Executive Vitality™: Why Leaders Should Consider Therapy

Executive Vitality™: Why Leaders Should Consider TherapyTherapy can make you a better leader – here’s how

Therapy can help you improve your demeanor and executive presence, and that benefits everyone. Coping with job pressures effectively, maintaining life balance, and increasing your cognitive abilities are good goals for therapy. Plus, therapy might open your eyes to mental health issues that could be affecting people you work with or who work for you. A calmer, more collected (more approachable/less reactive) YOU in the workplace creates a positive impact for everyone around you.

We recommend that you set up one session. If you find out that mental health issues are not affecting your vitality—that is to say, not affecting your health, job, relationship, or enjoyment of life—you don’t have to continue. But before deciding that therapy isn’t for you, consider seeking a therapist who might be a better fit for you. Finding the right mental health professional—someone with whom communication comes easily—is essential. No matter what your challenges are, it can be very helpful to talk to someone unbiased who is educated in human behavior.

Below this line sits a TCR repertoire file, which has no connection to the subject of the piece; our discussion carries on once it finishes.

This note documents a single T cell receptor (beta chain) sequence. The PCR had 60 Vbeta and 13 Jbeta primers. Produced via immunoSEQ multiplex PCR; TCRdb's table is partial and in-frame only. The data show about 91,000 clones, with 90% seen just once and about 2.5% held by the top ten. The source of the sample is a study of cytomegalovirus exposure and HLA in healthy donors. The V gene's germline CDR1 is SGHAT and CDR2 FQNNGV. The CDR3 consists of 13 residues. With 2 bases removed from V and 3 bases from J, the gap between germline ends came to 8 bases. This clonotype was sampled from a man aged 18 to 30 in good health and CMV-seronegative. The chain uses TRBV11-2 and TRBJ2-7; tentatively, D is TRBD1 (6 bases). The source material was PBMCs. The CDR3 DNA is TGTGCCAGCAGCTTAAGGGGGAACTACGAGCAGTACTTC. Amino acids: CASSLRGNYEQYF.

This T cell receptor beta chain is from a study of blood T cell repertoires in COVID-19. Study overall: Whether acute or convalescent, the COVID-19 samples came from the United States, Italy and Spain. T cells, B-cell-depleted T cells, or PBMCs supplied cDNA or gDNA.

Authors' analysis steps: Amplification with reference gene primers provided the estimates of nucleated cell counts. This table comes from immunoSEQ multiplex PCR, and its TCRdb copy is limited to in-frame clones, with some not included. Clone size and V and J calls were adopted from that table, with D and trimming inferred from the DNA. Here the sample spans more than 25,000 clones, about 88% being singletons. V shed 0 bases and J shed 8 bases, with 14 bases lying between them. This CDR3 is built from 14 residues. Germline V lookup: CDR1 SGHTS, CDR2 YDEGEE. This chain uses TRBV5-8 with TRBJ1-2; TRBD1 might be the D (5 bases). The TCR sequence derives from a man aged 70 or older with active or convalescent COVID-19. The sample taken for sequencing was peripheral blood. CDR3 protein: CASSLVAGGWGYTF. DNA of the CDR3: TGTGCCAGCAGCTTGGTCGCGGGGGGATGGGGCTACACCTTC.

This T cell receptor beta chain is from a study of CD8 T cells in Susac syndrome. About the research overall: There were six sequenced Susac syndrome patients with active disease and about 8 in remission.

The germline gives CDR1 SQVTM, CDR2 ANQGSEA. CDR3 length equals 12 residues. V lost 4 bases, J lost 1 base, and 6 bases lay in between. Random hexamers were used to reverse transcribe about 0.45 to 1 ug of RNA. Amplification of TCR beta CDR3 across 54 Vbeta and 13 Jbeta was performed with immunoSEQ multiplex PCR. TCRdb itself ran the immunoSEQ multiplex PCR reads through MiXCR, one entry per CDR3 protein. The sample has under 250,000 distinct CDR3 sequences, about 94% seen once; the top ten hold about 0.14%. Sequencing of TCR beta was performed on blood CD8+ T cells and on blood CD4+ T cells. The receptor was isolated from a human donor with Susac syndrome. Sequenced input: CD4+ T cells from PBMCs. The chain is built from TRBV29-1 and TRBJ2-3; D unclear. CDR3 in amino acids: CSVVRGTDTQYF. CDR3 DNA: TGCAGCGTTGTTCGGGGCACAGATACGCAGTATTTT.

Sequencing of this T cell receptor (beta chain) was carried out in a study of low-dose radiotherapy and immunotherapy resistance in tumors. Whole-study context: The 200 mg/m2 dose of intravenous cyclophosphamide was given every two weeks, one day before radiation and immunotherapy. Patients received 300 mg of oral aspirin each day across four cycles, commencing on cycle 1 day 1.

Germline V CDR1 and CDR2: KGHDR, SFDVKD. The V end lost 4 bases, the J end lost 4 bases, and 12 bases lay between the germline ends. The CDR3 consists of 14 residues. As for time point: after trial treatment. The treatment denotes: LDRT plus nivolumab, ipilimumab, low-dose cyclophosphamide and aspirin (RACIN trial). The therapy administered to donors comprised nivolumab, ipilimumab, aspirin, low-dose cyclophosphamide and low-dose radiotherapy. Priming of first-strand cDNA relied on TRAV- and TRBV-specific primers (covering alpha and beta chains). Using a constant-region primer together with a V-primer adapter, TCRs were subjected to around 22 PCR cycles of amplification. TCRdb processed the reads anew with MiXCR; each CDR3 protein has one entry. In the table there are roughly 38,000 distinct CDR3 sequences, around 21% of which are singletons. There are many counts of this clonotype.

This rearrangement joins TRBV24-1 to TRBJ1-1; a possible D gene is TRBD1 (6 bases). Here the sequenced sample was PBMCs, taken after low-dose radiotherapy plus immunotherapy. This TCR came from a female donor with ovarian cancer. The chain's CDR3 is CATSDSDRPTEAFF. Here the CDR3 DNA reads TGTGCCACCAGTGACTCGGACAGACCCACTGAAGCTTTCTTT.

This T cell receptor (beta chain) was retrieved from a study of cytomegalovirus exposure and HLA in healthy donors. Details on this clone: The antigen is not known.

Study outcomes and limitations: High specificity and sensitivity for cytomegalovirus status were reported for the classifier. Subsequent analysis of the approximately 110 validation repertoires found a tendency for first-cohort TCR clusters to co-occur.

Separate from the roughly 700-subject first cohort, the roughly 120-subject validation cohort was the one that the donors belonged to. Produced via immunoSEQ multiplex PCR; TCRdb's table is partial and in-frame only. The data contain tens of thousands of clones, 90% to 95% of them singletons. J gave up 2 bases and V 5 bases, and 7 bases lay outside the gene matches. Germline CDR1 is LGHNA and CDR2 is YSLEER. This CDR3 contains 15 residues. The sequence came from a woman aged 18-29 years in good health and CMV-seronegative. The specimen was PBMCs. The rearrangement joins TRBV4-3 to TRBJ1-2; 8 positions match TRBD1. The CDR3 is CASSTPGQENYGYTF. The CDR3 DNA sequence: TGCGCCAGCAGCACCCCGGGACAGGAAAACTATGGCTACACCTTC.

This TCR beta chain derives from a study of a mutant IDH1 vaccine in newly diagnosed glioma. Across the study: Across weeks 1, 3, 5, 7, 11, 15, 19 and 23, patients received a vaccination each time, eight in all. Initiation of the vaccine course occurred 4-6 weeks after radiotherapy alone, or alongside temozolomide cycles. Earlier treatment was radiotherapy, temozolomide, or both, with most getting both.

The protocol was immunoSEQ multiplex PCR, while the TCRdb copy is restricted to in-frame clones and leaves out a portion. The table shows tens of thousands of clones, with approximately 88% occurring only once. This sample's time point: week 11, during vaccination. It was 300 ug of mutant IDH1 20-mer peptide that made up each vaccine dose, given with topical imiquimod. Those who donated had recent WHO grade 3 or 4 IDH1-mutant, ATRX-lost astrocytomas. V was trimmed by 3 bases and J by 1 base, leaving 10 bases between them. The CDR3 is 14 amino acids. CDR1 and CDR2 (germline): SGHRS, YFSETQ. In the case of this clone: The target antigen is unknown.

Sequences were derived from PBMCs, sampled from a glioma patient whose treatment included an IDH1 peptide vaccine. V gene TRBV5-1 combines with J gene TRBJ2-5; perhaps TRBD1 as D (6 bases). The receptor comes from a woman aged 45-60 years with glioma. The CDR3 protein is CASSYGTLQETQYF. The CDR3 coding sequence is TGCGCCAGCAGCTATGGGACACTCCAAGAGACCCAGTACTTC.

In therapy, you can look at how to build resilience and avoid burnout; understand depression and anxiety. It is important for everybody, but particularly for people with high-performance jobs. It is in the nature of high-performance leaders to be rigorous about their work. Long hours, constant networking, travel—competition. Living that competitive lifestyle can take its toll on a person, on their relationships—both personal and at work—and/or on their job performance. It is not unusual for people who push themselves to the max and don’t shy away from discomfort to experience depression from time to time—or anxiety most of the time. A person doesn’t need to be having panic attacks to see a therapist. Seeking therapy should never be seen as a weakness.

A good therapist will find out what perturbs you and help you re-orient yourself

Therapy isn’t about fixing something  “wrong” with you.  Some frequent objectives of therapy are looking for different ways to react to circumstances—different ways to think about things—and changing your perspective so that you are empowered in your own life.

Consulting with a mental health professional has never been more convenient, now that most therapists are offering telehealth. Many insurance companies have waived the co-pay—presumably as a response to the sharp increase in mental distress that people have been experiencing. TIME reported: Mental Distress Among Americans Has Tripled During the Pandemic Compared to 2018 (see link in further reading). Mental health therapy has never been more necessary and less stigmatized.

Would you, or anyone you know, benefit from seeing a therapist? Is something bothering you that a therapist might be able to help you with?

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